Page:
Alignment between FCA and PRA rules

Previous concerns about lack of alignment between in the Rules between the FCA and PRA, which would have caused friction and costs, have been allayed for the most part.  There is now improved alignment between the different rules (including with HM Treasury requirements for Occupational Pension Schemes (OPS) requirements which are included directly in The Securitisation Regulations) which are broadly in sync though with some drafting differences.  Nevertheless, parties will need to consider three different sets of requirements, depending on the nature of the parties on a transaction.

EU non-legislative materials and continued application

Pre-Brexit EU non-legislative materials, as well as guidance provided by ESMA in relation to EU securitisations, have not been directly integrated into the Rules at this stage.  Market participants may continue to consider pre-Brexit non-legislative materials based on current previous guidance provided in the FCA’s Brexit: our approach to EU non-legislative materials and the PRA’s Interpretation of EU Guidelines and Recommendations: Bank of England and PRA approach after the UK’s withdrawal from the EU.  Any new EU guidance will not apply, save where the regulators expressly set out their expectations.  Also no further clarity has been provided in relation to post-Brexit guidance by the EU or UK regulators or how processes for ongoing regulatory guidance in relation to securitisations in the UK will be managed, but the PRA and FCA are required to provide details of any directions made4.

Clarification of the status of recitals

The FCA and PRA have included, as operative provisions, essential recitals relied on by market participants.  These have been highlighted where relevant below.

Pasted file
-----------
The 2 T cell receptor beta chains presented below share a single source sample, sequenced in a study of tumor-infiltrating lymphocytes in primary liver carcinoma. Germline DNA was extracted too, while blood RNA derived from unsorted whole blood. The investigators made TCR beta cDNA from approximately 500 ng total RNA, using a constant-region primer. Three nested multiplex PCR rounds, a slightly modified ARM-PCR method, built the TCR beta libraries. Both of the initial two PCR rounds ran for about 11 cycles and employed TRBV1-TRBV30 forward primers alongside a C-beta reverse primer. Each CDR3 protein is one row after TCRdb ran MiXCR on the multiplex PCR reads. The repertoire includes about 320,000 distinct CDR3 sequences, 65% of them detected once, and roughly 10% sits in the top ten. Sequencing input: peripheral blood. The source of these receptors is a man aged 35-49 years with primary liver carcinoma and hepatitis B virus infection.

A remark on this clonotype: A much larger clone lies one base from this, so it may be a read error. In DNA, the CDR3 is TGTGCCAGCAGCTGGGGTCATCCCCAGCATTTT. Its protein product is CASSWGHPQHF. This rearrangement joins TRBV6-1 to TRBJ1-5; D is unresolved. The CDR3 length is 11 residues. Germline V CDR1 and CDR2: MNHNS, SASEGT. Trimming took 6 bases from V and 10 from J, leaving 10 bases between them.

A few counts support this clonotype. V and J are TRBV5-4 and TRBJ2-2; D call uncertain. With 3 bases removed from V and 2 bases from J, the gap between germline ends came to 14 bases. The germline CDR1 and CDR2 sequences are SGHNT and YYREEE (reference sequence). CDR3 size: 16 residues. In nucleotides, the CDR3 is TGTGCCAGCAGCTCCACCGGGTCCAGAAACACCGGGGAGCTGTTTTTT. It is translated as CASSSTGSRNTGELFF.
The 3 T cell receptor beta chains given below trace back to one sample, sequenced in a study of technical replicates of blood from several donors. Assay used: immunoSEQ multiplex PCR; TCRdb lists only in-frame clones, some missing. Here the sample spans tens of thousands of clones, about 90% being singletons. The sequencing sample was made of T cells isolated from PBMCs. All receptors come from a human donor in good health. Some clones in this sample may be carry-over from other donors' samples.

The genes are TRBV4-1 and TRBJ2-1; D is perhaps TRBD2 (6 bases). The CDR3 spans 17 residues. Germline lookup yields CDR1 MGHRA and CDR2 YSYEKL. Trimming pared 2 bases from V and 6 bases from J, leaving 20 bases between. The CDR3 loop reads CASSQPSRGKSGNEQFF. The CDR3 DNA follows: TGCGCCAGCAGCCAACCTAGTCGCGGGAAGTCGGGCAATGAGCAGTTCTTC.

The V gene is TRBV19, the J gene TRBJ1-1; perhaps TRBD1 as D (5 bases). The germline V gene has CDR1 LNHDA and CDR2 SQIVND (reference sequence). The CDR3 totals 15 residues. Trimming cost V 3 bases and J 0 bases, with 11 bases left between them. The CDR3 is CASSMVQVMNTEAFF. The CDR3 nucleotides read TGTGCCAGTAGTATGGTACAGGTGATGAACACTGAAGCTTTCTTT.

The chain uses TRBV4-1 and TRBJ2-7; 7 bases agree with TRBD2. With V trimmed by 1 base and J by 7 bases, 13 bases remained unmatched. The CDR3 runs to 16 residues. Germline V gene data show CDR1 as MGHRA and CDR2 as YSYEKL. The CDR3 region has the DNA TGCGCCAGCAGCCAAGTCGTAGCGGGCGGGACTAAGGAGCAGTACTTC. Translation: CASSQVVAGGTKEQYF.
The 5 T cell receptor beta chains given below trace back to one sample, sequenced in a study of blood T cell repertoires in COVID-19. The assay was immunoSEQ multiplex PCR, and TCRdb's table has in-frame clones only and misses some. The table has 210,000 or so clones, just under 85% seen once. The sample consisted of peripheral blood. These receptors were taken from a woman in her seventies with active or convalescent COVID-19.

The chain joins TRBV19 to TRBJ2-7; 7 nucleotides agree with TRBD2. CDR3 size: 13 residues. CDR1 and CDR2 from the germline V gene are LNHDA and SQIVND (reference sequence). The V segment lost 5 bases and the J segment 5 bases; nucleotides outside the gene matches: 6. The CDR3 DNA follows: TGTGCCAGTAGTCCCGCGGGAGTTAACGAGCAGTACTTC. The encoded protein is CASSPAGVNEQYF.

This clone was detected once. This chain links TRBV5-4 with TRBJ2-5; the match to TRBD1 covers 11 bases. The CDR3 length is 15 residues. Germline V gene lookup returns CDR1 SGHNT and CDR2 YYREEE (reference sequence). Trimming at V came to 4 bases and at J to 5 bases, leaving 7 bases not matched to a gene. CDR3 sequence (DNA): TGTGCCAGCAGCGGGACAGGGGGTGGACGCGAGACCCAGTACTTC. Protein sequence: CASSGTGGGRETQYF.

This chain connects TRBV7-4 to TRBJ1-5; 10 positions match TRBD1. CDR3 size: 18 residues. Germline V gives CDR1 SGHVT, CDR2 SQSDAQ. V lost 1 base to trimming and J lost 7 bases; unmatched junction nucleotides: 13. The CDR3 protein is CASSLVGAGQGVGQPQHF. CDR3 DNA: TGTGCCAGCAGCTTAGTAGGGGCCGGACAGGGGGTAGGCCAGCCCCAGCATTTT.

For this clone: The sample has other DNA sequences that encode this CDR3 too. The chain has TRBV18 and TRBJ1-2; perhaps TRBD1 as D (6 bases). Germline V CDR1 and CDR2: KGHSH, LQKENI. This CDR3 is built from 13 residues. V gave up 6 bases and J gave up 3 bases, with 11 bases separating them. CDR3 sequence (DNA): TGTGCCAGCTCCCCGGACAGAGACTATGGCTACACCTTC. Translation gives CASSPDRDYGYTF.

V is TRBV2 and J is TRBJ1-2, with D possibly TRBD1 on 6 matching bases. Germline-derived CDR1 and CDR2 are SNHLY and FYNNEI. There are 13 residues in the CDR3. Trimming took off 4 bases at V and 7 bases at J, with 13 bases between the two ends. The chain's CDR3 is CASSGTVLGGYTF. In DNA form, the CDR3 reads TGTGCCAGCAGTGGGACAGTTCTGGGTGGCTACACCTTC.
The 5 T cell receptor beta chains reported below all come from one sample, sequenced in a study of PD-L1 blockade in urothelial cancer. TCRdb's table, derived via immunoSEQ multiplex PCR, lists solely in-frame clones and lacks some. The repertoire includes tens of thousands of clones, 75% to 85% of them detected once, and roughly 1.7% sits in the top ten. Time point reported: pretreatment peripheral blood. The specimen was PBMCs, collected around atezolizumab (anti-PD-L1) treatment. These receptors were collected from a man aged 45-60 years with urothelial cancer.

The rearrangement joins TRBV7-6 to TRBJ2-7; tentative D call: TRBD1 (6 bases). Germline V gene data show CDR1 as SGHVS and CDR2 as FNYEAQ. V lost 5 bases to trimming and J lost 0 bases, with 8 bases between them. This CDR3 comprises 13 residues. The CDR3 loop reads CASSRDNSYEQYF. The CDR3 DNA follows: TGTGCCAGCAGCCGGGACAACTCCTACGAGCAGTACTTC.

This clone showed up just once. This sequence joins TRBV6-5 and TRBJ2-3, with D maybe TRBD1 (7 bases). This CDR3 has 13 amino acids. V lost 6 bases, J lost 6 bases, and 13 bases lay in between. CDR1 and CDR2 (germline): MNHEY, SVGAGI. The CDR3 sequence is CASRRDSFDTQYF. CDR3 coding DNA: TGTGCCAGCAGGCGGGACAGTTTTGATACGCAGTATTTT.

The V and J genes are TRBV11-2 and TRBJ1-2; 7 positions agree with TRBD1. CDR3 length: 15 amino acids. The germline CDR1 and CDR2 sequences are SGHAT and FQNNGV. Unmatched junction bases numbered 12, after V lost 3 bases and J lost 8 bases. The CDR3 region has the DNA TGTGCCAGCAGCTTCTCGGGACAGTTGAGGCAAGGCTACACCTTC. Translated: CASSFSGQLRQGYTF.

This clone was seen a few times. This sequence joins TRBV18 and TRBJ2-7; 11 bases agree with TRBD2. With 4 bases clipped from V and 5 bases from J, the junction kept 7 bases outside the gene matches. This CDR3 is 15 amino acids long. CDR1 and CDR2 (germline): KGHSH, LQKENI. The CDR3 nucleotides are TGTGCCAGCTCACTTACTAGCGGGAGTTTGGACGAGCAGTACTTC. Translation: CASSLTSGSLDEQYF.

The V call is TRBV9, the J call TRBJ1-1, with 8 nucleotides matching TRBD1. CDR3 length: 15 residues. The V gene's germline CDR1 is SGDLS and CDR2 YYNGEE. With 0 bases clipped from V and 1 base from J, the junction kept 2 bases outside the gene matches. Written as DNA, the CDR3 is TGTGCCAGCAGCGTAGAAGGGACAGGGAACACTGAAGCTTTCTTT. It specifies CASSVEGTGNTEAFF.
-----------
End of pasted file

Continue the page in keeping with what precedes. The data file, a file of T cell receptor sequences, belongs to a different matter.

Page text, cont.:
Geographical scope

Clarifications have been included, to avoid doubt, that the Rules apply to entities that are “established in the United Kingdom”; this will not include non-UK firms with UK branches.

Changes since the Consultation

Due diligence
  • Information before pricing and secondary market.  Taking into account that the concept of “pricing” is not as relevant for private securitisations, the Rules modify requirements in relation to information before pricing such that information must be available “before pricing or commitment to invest” and that only a “draft or initial form” needs to be provided.  Note however that there is no definition of “commitment to invest” and this may be an area for future clarification.  Also, secondary market investors are not required now to conduct due diligence on information available at issuance and instead need relevant information at the time of investing. This is also reflected in the STS and transparency requirements, and in guidance for templates.
  • STS transparency